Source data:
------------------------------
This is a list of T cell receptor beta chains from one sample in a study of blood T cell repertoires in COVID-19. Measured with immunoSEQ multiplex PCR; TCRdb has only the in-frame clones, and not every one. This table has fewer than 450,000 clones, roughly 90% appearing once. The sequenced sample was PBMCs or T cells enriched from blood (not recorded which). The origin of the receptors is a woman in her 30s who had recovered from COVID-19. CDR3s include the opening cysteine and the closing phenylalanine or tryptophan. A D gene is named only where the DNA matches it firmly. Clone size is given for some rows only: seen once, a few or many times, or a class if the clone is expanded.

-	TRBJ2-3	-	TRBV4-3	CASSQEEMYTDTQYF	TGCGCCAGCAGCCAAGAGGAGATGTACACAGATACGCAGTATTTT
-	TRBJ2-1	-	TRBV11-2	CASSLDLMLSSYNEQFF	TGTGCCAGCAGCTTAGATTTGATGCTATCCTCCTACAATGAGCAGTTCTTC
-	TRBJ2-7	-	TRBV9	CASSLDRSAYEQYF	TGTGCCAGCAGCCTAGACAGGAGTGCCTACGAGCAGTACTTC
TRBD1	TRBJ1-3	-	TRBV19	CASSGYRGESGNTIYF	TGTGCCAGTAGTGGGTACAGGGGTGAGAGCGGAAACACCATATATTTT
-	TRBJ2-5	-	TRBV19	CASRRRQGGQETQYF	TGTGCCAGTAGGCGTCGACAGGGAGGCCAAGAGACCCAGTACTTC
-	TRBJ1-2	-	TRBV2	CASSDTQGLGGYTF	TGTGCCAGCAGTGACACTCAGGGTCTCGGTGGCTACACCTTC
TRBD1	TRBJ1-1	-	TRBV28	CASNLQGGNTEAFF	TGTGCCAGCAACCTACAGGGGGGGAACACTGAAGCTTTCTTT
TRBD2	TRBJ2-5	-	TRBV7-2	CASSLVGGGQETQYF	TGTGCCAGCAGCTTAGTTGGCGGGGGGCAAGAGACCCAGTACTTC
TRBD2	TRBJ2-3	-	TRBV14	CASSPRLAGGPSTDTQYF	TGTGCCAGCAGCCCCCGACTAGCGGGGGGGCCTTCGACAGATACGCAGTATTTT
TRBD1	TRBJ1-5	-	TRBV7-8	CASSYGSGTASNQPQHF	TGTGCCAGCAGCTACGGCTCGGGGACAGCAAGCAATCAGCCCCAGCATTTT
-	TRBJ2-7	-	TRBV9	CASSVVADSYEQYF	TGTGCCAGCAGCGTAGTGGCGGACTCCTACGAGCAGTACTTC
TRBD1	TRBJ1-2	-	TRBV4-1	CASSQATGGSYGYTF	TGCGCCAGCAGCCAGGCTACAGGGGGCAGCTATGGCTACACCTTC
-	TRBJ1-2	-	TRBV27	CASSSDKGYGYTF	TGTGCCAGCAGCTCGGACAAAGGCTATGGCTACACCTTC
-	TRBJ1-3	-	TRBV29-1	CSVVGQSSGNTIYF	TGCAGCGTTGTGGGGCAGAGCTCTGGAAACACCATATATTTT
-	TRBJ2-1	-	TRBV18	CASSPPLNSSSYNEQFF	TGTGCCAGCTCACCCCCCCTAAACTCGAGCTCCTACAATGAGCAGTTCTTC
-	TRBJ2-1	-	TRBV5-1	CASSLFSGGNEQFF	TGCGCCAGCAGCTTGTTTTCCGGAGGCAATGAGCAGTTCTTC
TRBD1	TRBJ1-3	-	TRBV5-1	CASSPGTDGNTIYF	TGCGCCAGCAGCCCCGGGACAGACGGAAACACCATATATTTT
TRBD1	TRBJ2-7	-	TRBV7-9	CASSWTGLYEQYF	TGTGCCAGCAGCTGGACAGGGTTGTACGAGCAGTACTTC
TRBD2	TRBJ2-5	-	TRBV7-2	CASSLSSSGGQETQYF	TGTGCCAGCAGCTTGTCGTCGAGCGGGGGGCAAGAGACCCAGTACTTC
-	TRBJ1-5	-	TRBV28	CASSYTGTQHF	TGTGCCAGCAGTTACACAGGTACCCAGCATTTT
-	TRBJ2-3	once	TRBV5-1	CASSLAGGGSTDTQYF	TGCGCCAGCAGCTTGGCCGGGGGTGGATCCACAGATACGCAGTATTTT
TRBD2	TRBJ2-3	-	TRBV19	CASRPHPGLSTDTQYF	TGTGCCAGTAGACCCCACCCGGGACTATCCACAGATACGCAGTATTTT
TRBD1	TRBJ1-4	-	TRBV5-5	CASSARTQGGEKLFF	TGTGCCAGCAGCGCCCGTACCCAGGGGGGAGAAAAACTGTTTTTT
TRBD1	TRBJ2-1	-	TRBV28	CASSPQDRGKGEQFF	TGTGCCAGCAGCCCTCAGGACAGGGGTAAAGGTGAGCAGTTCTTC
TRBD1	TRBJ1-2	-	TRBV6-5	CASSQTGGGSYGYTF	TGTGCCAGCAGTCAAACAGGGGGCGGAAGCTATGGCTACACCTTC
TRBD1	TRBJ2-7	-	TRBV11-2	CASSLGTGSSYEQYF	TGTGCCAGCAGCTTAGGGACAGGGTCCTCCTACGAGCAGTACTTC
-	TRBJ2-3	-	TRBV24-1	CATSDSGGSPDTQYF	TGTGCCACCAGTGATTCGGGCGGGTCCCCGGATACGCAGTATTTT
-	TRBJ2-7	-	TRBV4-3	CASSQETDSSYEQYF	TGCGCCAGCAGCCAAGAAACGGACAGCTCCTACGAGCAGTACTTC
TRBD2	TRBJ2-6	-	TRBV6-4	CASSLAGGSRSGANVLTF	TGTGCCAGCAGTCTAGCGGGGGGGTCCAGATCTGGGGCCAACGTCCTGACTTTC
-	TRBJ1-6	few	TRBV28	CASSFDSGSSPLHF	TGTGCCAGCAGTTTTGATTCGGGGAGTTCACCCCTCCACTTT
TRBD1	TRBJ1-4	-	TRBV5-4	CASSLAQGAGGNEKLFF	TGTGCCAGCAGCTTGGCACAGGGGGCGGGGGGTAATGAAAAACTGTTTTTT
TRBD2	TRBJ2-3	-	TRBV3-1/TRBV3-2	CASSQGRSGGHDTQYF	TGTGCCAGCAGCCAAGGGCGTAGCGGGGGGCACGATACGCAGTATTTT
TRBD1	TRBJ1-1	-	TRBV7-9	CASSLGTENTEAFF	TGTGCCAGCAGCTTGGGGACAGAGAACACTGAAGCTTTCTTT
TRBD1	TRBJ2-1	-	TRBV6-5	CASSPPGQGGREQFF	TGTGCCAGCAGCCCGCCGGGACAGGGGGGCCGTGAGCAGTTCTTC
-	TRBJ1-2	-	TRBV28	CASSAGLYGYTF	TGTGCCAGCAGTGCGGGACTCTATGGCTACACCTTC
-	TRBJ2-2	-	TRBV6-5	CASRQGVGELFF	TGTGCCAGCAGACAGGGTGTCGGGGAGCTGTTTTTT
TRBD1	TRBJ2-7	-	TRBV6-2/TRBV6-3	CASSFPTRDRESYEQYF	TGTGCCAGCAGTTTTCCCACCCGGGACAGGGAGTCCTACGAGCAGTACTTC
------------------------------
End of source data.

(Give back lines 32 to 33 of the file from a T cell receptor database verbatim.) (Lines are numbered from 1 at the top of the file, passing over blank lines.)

TRBD1	TRBJ1-4	-	TRBV5-4	CASSLAQGAGGNEKLFF	TGTGCCAGCAGCTTGGCACAGGGGGCGGGGGGTAATGAAAAACTGTTTTTT
TRBD2	TRBJ2-3	-	TRBV3-1/TRBV3-2	CASSQGRSGGHDTQYF	TGTGCCAGCAGCCAAGGGCGTAGCGGGGGGCACGATACGCAGTATTTT